More than ever before, it's important for brands to build a strong online voice through social media channels and content creation. Yet firms often stumble when it comes to blogging simply because they lack the material. Little do they know, they already possess a team of qualified resources to help power an editorial calendar.

Look around at the people within your organization – the marketers, product managers and management team. Why did you choose to hire them? Because they are the best of the best. The employees helping with your firm’s success on a daily basis are some of the biggest assets within your organization.

Perhaps you’ve heard the expression that “we are all marketers,” and when it comes to forming a company blog, this is absolutely true. The employees in various departments of your firm should be the suppliers of your blog’s content. After all, they know your products, services and customers and are closest to industry trends.

Consider challenging your employees by inviting them to step out of their comfort zone and try their hand at blogging. But remember, no one becomes a blogger overnight.

Before anyone represents your firm online, they need to understand why a blog is important to your organization, what the goals are that you wish to achieve, and the do’s and don’ts for contributing. Here are the three steps needed to make sure your bloggers succeed: 

1. Establish the Support System

It’s important to lay out the plan and expectations ahead of time because new writers are often nervous about expressing their expertise and opinions on a company blog.

When reaching out for bloggers, start by explaining the details – how often they are to contribute articles, what topics should they cover and what the best practices are for developing ideas. Provide a template that outlines the blogging process and helps your new writers understand the basics to forming an effective blog post.

More importantly, content creators, especially newbies, will need the support system of your marketing team. When building your team of bloggers, it is crucial that an open dialogue be established immediately. Once that open relationship is made, it’s easy (and not as intimidating) to bounce ideas off one another, edit each other’s work and make suggestions for improvement that come across as positive rather than threatening.

2. Listen to Connect With Company Culture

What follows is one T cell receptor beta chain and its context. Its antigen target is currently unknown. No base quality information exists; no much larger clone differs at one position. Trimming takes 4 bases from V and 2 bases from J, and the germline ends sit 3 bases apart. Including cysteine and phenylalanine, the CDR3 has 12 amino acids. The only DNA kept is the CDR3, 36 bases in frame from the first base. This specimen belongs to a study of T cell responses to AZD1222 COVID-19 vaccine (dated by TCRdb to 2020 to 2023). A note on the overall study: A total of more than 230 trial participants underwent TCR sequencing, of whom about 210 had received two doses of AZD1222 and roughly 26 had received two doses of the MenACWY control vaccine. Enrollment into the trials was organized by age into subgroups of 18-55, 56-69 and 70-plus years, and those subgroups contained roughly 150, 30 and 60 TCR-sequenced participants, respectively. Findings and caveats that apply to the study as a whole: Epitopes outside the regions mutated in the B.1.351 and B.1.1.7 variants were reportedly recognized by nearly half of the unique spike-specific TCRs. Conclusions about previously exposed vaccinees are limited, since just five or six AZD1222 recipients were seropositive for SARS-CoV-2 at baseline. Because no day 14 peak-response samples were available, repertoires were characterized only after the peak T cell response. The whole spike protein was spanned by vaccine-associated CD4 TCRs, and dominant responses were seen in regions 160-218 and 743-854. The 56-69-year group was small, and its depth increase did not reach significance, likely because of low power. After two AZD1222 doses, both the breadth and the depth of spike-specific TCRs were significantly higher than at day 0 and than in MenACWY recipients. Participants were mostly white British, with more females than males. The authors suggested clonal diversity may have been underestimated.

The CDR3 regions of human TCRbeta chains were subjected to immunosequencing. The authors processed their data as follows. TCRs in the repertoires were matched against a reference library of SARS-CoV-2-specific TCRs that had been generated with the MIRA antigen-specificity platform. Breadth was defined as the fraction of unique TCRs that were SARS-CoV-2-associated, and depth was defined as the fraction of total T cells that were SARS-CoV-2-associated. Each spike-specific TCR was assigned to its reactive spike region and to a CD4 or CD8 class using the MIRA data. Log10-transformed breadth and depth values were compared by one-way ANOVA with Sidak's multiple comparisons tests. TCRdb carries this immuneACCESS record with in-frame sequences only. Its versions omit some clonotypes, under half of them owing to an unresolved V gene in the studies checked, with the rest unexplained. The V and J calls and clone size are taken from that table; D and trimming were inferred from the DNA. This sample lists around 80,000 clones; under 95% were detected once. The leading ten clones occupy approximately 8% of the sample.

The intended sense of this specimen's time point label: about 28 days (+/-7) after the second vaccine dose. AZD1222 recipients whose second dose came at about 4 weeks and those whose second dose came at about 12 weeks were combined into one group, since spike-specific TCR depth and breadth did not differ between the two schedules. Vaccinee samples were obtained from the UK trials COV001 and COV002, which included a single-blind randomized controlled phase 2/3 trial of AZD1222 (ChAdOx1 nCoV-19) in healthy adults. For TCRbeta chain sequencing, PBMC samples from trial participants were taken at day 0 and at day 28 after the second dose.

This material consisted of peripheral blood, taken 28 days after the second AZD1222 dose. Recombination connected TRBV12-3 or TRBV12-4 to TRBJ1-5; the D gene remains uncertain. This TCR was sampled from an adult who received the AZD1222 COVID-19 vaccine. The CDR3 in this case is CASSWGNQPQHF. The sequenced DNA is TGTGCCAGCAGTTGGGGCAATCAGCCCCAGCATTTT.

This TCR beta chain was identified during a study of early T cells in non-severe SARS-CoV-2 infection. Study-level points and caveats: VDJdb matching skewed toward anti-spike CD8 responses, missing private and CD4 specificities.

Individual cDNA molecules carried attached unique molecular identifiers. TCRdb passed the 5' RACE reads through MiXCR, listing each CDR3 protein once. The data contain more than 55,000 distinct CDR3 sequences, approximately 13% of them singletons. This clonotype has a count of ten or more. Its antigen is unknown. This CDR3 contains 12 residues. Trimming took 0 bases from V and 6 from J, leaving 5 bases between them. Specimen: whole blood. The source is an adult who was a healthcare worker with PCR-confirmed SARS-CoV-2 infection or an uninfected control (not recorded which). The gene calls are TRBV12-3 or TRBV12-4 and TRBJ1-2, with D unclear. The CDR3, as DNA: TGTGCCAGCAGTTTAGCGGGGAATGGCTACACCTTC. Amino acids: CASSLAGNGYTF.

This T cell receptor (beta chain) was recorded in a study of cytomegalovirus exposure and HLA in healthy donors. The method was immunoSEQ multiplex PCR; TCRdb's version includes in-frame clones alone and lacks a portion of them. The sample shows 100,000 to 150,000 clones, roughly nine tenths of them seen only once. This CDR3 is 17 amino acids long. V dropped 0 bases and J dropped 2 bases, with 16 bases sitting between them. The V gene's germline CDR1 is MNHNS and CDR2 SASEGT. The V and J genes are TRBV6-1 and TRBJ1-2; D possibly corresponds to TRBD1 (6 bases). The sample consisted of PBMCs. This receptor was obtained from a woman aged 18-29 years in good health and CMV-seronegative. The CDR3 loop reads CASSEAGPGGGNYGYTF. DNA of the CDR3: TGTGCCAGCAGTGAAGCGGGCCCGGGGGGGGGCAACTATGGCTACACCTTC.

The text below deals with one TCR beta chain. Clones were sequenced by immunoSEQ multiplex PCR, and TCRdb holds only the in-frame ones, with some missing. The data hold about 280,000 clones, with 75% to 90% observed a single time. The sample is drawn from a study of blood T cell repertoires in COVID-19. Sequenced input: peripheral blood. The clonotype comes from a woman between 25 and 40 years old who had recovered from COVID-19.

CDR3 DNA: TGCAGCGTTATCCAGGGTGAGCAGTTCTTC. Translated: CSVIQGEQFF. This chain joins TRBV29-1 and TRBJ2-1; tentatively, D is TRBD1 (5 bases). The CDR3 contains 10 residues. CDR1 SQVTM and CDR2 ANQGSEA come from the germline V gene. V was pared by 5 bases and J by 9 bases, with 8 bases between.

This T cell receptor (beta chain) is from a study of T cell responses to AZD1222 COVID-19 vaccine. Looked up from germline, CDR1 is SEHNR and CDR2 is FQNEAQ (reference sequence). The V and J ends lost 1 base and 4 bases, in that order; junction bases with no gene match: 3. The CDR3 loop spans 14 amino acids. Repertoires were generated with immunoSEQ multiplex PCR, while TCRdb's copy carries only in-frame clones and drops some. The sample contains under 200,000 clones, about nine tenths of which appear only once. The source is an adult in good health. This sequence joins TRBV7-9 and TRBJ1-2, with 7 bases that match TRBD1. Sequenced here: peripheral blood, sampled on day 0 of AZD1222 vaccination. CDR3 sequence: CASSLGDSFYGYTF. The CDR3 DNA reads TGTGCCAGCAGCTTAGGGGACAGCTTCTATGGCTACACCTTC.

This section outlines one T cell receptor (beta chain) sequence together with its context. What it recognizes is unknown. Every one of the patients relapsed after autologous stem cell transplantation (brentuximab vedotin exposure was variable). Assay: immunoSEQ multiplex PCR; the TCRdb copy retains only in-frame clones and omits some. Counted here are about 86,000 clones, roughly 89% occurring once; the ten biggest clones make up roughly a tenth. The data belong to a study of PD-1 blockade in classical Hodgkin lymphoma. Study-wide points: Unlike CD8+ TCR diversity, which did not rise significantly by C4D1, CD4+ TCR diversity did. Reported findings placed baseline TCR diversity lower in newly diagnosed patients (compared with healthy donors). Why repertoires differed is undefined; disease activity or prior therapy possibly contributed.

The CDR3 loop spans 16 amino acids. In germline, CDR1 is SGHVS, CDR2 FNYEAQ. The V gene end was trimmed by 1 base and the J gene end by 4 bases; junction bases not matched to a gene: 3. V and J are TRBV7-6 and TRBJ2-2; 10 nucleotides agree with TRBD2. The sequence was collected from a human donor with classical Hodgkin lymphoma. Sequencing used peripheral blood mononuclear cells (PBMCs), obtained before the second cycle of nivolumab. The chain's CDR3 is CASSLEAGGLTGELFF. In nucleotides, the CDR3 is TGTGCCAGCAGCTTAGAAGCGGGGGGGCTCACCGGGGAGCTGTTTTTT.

Though the people within your organization are the experts when it comes to your products and services, they need to become experts in what’s happening online. Before anyone contributes articles to your blog – even those with years of experience – it is crucial that they take the time to listen to what is being said online.

Whether its questions customers are asking, what your firm is sharing on its social media channels or remarks from peers and thought leaders, taking the time to research the conversations already taking place will strengthen the quality of your in-house bloggers.  Becoming acquainted with the practice’s online voice, the audience being engaged and the current priorities your clients are facing will ultimately make those individuals even greater assets because they will be fully briefed before they write that first post.

3. Encourage and Appreciate Your Bloggers

With the creation of a blogging network comes a constant flow of new, insightful content through which your organization can establish thought leadership and strengthen its online voice.

In order to keep the ball rolling, remember to share in the successes. Career development should be a top priority for every firm and encouraging employees to share their ideas and enabling them to become thought leaders is a true triumph. Whether it’s a handwritten note, recognition at the quarterly staff meeting or their favorite drink from Starbucks, take the time to say thanks. After all, these bloggers are not only assets, but also the people who are humanizing your brand in the digital space.

Finally, ensuring your new blogging team knows they have the support and encouragement of an experienced editor and/or writer, they can focus on contributing their expertise, not stressing over form and structure. 

Caitlin Zucal is a marketing coordinator for RegEd.

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